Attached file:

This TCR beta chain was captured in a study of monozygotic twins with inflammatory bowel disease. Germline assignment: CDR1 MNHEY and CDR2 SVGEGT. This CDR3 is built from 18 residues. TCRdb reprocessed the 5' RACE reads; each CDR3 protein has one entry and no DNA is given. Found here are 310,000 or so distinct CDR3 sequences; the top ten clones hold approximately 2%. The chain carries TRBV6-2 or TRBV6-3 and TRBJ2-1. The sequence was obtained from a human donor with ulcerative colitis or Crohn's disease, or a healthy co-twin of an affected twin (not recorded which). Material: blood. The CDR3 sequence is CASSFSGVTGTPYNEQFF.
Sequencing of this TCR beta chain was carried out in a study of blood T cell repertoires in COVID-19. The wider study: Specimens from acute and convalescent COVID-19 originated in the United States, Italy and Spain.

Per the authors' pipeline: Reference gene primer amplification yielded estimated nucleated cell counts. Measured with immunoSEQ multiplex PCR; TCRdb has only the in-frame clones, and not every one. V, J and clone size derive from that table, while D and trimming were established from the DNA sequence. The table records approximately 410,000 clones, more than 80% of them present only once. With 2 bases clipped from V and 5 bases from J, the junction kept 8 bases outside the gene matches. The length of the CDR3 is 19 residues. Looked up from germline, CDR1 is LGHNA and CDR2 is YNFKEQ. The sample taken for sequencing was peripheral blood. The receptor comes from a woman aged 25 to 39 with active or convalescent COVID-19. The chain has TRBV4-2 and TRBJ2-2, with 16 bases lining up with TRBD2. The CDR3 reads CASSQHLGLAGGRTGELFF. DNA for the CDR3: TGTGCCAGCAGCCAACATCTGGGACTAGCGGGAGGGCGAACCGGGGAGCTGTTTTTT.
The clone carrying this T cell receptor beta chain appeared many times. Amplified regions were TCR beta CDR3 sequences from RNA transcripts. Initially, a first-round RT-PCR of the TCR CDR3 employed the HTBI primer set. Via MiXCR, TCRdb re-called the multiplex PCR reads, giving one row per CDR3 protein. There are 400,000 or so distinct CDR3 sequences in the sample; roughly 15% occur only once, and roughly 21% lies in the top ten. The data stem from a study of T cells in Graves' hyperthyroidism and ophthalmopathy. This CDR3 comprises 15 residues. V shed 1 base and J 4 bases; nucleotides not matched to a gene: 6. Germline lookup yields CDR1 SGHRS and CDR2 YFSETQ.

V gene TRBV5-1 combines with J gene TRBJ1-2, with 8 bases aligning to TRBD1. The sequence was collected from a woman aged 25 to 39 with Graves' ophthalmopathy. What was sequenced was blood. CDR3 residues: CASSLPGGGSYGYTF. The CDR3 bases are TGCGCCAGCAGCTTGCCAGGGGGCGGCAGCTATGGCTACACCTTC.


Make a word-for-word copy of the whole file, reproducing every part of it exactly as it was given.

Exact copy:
This TCR beta chain was captured in a study of monozygotic twins with inflammatory bowel disease. Germline assignment: CDR1 MNHEY and CDR2 SVGEGT. This CDR3 is built from 18 residues. TCRdb reprocessed the 5' RACE reads; each CDR3 protein has one entry and no DNA is given. Found here are 310,000 or so distinct CDR3 sequences; the top ten clones hold approximately 2%. The chain carries TRBV6-2 or TRBV6-3 and TRBJ2-1. The sequence was obtained from a human donor with ulcerative colitis or Crohn's disease, or a healthy co-twin of an affected twin (not recorded which). Material: blood. The CDR3 sequence is CASSFSGVTGTPYNEQFF.
Sequencing of this TCR beta chain was carried out in a study of blood T cell repertoires in COVID-19. The wider study: Specimens from acute and convalescent COVID-19 originated in the United States, Italy and Spain.

Per the authors' pipeline: Reference gene primer amplification yielded estimated nucleated cell counts. Measured with immunoSEQ multiplex PCR; TCRdb has only the in-frame clones, and not every one. V, J and clone size derive from that table, while D and trimming were established from the DNA sequence. The table records approximately 410,000 clones, more than 80% of them present only once. With 2 bases clipped from V and 5 bases from J, the junction kept 8 bases outside the gene matches. The length of the CDR3 is 19 residues. Looked up from germline, CDR1 is LGHNA and CDR2 is YNFKEQ. The sample taken for sequencing was peripheral blood. The receptor comes from a woman aged 25 to 39 with active or convalescent COVID-19. The chain has TRBV4-2 and TRBJ2-2, with 16 bases lining up with TRBD2. The CDR3 reads CASSQHLGLAGGRTGELFF. DNA for the CDR3: TGTGCCAGCAGCCAACATCTGGGACTAGCGGGAGGGCGAACCGGGGAGCTGTTTTTT.
The clone carrying this T cell receptor beta chain appeared many times. Amplified regions were TCR beta CDR3 sequences from RNA transcripts. Initially, a first-round RT-PCR of the TCR CDR3 employed the HTBI primer set. Via MiXCR, TCRdb re-called the multiplex PCR reads, giving one row per CDR3 protein. There are 400,000 or so distinct CDR3 sequences in the sample; roughly 15% occur only once, and roughly 21% lies in the top ten. The data stem from a study of T cells in Graves' hyperthyroidism and ophthalmopathy. This CDR3 comprises 15 residues. V shed 1 base and J 4 bases; nucleotides not matched to a gene: 6. Germline lookup yields CDR1 SGHRS and CDR2 YFSETQ.

V gene TRBV5-1 combines with J gene TRBJ1-2, with 8 bases aligning to TRBD1. The sequence was collected from a woman aged 25 to 39 with Graves' ophthalmopathy. What was sequenced was blood. CDR3 residues: CASSLPGGGSYGYTF. The CDR3 bases are TGCGCCAGCAGCTTGCCAGGGGGCGGCAGCTATGGCTACACCTTC.